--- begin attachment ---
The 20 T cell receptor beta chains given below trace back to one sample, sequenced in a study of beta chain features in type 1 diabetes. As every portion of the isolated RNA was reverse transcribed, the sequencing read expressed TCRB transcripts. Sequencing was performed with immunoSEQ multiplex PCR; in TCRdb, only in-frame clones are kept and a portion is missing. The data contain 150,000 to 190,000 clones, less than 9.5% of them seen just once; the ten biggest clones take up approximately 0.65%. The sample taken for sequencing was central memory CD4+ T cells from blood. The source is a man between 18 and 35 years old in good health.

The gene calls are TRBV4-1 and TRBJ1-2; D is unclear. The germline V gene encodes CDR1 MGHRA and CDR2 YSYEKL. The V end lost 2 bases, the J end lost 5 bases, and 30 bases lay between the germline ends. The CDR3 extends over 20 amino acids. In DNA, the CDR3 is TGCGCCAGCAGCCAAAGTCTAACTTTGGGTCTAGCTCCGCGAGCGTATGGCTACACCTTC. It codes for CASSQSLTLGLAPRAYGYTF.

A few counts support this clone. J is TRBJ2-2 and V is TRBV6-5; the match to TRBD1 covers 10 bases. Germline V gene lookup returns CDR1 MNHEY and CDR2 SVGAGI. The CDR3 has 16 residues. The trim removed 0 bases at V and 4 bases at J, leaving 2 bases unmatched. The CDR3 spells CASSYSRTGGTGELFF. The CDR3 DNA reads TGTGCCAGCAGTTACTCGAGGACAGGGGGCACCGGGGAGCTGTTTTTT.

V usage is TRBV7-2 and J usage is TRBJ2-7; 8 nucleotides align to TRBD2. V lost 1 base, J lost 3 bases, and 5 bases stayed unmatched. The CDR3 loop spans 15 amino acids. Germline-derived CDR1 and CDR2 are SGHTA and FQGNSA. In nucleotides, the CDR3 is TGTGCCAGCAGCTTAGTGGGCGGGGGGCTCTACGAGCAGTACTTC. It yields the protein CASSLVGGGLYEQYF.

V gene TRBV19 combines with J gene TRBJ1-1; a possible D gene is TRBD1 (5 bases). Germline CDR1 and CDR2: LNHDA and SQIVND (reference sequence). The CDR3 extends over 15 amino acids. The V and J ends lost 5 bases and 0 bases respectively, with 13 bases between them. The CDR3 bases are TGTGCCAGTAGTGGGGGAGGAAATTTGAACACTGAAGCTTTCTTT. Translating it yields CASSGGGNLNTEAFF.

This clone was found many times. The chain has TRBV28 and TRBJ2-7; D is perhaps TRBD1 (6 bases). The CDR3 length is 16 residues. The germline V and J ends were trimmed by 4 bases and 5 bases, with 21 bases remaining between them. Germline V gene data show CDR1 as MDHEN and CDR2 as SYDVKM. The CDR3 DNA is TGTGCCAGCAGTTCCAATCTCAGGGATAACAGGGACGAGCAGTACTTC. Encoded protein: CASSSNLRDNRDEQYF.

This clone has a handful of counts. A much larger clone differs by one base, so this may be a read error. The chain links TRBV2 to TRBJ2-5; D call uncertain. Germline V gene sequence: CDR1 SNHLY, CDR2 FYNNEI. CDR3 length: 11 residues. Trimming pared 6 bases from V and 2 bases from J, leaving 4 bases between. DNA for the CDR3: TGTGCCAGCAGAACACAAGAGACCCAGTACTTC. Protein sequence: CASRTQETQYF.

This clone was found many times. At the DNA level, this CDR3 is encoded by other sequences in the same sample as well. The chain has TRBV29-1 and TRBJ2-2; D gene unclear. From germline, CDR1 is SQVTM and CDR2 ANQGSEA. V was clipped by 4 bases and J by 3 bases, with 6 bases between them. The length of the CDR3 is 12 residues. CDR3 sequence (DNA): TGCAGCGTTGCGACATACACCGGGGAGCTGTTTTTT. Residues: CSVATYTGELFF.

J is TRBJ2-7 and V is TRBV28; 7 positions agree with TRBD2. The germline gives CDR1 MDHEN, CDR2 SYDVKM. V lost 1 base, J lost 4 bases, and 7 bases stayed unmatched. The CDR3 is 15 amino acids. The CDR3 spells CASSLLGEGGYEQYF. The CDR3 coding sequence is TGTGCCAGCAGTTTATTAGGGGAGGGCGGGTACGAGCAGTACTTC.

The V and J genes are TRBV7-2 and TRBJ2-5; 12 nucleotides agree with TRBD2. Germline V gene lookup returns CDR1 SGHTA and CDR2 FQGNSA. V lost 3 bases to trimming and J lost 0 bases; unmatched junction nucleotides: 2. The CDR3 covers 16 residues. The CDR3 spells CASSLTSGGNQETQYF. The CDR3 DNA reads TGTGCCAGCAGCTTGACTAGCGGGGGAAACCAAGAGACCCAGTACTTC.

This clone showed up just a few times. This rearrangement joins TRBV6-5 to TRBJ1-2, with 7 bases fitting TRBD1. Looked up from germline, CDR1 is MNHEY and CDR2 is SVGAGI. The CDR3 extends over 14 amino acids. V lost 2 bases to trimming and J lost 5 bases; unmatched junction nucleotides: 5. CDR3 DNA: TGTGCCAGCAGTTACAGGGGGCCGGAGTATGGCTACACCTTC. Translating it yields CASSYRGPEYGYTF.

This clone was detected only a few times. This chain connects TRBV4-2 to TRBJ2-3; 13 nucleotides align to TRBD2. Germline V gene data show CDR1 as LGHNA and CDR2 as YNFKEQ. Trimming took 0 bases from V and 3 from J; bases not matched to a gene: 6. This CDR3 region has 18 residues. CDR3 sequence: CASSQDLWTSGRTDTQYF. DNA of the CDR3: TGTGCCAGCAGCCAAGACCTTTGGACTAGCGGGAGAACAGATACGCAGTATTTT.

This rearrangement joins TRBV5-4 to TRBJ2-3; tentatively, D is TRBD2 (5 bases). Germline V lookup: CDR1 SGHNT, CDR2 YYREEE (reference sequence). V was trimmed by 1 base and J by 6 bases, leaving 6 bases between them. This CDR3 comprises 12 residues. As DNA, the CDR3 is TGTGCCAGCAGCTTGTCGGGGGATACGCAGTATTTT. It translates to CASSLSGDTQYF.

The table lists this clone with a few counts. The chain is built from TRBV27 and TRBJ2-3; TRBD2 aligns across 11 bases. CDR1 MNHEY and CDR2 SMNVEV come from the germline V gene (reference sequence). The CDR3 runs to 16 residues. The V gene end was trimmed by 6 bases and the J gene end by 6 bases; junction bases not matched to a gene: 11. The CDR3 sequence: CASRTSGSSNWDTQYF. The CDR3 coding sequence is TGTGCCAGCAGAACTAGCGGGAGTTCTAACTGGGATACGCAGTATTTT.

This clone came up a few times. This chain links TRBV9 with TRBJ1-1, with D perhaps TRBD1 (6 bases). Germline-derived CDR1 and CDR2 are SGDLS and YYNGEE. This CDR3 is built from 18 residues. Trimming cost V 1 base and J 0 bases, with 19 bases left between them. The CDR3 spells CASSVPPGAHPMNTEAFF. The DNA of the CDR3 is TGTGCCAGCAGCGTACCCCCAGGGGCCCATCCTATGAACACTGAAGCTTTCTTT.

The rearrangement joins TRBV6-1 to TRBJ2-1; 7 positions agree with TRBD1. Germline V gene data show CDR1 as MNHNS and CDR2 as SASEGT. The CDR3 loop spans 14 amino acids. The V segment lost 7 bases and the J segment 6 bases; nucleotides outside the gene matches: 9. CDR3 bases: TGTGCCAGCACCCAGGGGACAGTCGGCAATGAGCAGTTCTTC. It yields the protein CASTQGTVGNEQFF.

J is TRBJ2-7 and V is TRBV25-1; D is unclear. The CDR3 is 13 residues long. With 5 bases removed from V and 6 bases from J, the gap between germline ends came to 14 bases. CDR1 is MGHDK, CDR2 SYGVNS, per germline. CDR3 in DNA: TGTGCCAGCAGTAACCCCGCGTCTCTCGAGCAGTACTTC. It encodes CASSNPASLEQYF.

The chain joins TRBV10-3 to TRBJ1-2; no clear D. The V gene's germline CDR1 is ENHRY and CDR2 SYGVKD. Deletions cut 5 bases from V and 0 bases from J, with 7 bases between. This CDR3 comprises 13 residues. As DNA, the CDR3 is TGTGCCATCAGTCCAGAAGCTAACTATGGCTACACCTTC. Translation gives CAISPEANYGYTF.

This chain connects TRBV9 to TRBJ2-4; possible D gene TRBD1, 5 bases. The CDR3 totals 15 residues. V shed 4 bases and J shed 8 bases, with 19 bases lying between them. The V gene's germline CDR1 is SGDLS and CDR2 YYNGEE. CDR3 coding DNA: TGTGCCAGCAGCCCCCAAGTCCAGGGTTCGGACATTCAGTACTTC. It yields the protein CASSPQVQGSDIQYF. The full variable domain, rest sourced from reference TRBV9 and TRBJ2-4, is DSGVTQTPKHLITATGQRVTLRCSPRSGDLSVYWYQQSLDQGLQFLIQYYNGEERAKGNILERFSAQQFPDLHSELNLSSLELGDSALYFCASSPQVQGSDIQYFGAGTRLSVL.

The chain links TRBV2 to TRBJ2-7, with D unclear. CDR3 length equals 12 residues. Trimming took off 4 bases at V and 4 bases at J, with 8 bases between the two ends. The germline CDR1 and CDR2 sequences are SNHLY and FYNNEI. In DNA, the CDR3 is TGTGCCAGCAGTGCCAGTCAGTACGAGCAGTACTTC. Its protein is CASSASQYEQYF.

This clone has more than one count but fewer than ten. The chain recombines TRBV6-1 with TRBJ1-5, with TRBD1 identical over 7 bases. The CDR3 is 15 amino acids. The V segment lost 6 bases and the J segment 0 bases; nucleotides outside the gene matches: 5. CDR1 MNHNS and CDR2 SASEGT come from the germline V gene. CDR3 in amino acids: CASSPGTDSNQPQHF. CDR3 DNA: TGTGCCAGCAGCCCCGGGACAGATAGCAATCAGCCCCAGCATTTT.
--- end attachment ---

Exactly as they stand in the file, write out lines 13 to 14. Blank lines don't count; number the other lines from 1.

This rearrangement joins TRBV5-4 to TRBJ2-3; tentatively, D is TRBD2 (5 bases). Germline V lookup: CDR1 SGHNT, CDR2 YYREEE (reference sequence). V was trimmed by 1 base and J by 6 bases, leaving 6 bases between them. This CDR3 comprises 12 residues. As DNA, the CDR3 is TGTGCCAGCAGCTTGTCGGGGGATACGCAGTATTTT. It translates to CASSLSGDTQYF.

The table lists this clone with a few counts. The chain is built from TRBV27 and TRBJ2-3; TRBD2 aligns across 11 bases. CDR1 MNHEY and CDR2 SMNVEV come from the germline V gene (reference sequence). The CDR3 runs to 16 residues. The V gene end was trimmed by 6 bases and the J gene end by 6 bases; junction bases not matched to a gene: 11. The CDR3 sequence: CASRTSGSSNWDTQYF. The CDR3 coding sequence is TGTGCCAGCAGAACTAGCGGGAGTTCTAACTGGGATACGCAGTATTTT.